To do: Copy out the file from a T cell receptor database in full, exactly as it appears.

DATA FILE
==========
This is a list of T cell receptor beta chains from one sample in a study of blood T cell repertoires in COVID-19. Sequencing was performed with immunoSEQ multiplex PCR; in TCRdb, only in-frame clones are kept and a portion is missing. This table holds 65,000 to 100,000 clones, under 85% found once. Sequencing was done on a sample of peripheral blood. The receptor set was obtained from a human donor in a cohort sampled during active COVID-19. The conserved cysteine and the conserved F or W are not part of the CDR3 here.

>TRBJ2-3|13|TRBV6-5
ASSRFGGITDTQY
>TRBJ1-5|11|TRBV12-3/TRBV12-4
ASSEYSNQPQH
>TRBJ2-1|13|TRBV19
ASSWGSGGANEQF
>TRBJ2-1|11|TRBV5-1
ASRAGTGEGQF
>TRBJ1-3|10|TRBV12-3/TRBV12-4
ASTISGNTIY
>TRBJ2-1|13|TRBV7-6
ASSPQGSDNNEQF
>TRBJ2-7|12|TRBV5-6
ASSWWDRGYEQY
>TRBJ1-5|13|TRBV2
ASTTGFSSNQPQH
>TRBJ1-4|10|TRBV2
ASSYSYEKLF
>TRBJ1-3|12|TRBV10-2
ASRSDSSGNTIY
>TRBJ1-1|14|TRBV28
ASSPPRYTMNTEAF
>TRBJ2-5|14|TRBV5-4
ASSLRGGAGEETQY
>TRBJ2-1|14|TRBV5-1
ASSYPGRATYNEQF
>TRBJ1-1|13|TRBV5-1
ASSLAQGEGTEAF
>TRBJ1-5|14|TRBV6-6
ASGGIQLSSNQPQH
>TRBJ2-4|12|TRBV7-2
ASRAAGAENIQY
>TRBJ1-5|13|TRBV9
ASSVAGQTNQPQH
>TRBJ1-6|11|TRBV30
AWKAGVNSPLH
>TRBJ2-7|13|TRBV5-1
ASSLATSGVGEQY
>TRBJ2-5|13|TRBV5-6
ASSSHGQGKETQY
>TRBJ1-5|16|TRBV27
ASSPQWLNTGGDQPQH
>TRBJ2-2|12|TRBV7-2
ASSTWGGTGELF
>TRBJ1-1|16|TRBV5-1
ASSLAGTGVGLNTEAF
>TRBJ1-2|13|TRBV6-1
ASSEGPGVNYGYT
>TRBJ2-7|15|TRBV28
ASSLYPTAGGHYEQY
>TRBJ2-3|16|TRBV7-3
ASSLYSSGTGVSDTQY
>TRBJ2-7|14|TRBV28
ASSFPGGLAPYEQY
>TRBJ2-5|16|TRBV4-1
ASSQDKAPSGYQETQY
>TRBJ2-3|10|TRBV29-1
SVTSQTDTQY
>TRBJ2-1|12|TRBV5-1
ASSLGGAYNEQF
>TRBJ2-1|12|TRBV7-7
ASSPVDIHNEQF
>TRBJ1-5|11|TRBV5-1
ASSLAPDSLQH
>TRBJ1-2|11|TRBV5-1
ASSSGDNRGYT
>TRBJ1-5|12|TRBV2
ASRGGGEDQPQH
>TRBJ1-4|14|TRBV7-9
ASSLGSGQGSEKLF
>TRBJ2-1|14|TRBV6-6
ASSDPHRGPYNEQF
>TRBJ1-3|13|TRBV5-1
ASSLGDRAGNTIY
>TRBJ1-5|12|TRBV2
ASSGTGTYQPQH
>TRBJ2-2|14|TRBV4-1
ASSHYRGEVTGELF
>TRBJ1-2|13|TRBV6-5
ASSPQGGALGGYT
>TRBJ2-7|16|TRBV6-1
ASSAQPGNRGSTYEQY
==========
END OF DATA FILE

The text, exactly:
This is a list of T cell receptor beta chains from one sample in a study of blood T cell repertoires in COVID-19. Sequencing was performed with immunoSEQ multiplex PCR; in TCRdb, only in-frame clones are kept and a portion is missing. This table holds 65,000 to 100,000 clones, under 85% found once. Sequencing was done on a sample of peripheral blood. The receptor set was obtained from a human donor in a cohort sampled during active COVID-19. The conserved cysteine and the conserved F or W are not part of the CDR3 here.

>TRBJ2-3|13|TRBV6-5
ASSRFGGITDTQY
>TRBJ1-5|11|TRBV12-3/TRBV12-4
ASSEYSNQPQH
>TRBJ2-1|13|TRBV19
ASSWGSGGANEQF
>TRBJ2-1|11|TRBV5-1
ASRAGTGEGQF
>TRBJ1-3|10|TRBV12-3/TRBV12-4
ASTISGNTIY
>TRBJ2-1|13|TRBV7-6
ASSPQGSDNNEQF
>TRBJ2-7|12|TRBV5-6
ASSWWDRGYEQY
>TRBJ1-5|13|TRBV2
ASTTGFSSNQPQH
>TRBJ1-4|10|TRBV2
ASSYSYEKLF
>TRBJ1-3|12|TRBV10-2
ASRSDSSGNTIY
>TRBJ1-1|14|TRBV28
ASSPPRYTMNTEAF
>TRBJ2-5|14|TRBV5-4
ASSLRGGAGEETQY
>TRBJ2-1|14|TRBV5-1
ASSYPGRATYNEQF
>TRBJ1-1|13|TRBV5-1
ASSLAQGEGTEAF
>TRBJ1-5|14|TRBV6-6
ASGGIQLSSNQPQH
>TRBJ2-4|12|TRBV7-2
ASRAAGAENIQY
>TRBJ1-5|13|TRBV9
ASSVAGQTNQPQH
>TRBJ1-6|11|TRBV30
AWKAGVNSPLH
>TRBJ2-7|13|TRBV5-1
ASSLATSGVGEQY
>TRBJ2-5|13|TRBV5-6
ASSSHGQGKETQY
>TRBJ1-5|16|TRBV27
ASSPQWLNTGGDQPQH
>TRBJ2-2|12|TRBV7-2
ASSTWGGTGELF
>TRBJ1-1|16|TRBV5-1
ASSLAGTGVGLNTEAF
>TRBJ1-2|13|TRBV6-1
ASSEGPGVNYGYT
>TRBJ2-7|15|TRBV28
ASSLYPTAGGHYEQY
>TRBJ2-3|16|TRBV7-3
ASSLYSSGTGVSDTQY
>TRBJ2-7|14|TRBV28
ASSFPGGLAPYEQY
>TRBJ2-5|16|TRBV4-1
ASSQDKAPSGYQETQY
>TRBJ2-3|10|TRBV29-1
SVTSQTDTQY
>TRBJ2-1|12|TRBV5-1
ASSLGGAYNEQF
>TRBJ2-1|12|TRBV7-7
ASSPVDIHNEQF
>TRBJ1-5|11|TRBV5-1
ASSLAPDSLQH
>TRBJ1-2|11|TRBV5-1
ASSSGDNRGYT
>TRBJ1-5|12|TRBV2
ASRGGGEDQPQH
>TRBJ1-4|14|TRBV7-9
ASSLGSGQGSEKLF
>TRBJ2-1|14|TRBV6-6
ASSDPHRGPYNEQF
>TRBJ1-3|13|TRBV5-1
ASSLGDRAGNTIY
>TRBJ1-5|12|TRBV2
ASSGTGTYQPQH
>TRBJ2-2|14|TRBV4-1
ASSHYRGEVTGELF
>TRBJ1-2|13|TRBV6-5
ASSPQGGALGGYT
>TRBJ2-7|16|TRBV6-1
ASSAQPGNRGSTYEQY